A report in Asia Times looks at efforts by Beijing to control Internet access in Tibetan areas:
Efforts in the sensitive Tibetan regions of China are more direct and draconian, especially in the context of heightened tensions following the unrest in March 2008.
Landline, cell and Internet services in Tibetan areas were interrupted during the period of unrest. When the Chinese government became aware that Tibetan dissidents were using the video-sharing website YouTube as a text-free method to communicate, it shut it down. When image-sharing website Flickr emerged as a potential source of visual information, it was blocked. Tibetan radio broadcasts by Voice of America (VOA), Radio Free Asia (RFA) and Voice of Tibet were jammed. A campaign against satellite dishes was intensified to limit the audience of VOA’s direct-to-dish Tibet TV service. In order to cut off cell-phone based talk, text, and images, China reportedly limited service and tore down cell phone towers.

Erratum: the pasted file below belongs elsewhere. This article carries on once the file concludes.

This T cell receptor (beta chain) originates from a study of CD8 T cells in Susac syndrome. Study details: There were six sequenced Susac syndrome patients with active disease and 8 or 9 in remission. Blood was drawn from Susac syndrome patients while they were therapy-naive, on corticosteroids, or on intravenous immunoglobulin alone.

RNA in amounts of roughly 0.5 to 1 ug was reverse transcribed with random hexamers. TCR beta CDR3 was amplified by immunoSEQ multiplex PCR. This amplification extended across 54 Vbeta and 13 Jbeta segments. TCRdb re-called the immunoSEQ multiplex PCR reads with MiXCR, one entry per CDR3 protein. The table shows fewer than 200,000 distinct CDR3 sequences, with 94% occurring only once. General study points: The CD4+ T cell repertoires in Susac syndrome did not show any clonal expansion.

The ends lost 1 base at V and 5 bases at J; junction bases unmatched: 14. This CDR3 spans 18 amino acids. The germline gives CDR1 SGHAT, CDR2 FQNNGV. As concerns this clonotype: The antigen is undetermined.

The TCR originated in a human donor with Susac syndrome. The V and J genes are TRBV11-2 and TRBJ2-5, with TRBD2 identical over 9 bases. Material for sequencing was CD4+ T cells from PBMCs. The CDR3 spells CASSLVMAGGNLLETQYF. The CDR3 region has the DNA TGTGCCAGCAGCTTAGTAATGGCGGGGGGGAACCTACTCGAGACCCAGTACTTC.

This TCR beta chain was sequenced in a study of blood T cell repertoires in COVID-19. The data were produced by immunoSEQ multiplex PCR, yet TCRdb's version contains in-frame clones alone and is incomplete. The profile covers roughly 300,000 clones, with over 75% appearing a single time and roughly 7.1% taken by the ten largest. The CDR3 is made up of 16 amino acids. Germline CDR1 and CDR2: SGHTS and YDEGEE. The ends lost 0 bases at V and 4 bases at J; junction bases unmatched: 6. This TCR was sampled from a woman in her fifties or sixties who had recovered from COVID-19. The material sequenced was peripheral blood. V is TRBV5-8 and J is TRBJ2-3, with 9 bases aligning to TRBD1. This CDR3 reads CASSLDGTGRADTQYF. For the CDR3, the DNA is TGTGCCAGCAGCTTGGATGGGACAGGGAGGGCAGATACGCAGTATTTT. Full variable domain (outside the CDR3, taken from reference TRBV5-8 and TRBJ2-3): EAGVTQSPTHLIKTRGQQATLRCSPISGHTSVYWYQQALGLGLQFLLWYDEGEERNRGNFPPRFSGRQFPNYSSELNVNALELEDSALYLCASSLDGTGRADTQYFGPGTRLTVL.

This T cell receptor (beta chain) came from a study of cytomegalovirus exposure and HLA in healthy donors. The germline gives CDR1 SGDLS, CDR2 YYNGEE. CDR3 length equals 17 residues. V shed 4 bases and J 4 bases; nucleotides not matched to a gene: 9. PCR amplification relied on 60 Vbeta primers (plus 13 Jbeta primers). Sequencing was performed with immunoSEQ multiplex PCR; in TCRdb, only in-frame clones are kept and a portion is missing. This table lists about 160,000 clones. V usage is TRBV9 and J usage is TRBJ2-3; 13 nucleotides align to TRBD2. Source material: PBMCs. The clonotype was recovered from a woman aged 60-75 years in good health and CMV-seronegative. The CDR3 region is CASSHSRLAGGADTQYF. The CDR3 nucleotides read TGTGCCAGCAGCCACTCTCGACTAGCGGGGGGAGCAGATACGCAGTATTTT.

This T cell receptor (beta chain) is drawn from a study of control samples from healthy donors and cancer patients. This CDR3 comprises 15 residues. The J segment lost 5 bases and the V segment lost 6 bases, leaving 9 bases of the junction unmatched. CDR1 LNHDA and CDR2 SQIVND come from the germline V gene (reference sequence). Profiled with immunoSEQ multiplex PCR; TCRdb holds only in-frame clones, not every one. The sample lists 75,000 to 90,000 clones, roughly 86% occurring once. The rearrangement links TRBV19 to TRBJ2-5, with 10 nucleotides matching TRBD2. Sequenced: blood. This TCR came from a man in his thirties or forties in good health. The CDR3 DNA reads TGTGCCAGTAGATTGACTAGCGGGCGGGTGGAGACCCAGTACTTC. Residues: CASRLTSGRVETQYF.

When confronting in cyberspace supporters of Tibetan dissidents located outside of China, the Chinese government is apparently abetted by a group of hackers, acting either pro bono or with government encouragement. The hackers disrupt websites, harass activists and, it transpires, organize extensive espionage operations against targeted computers around the world.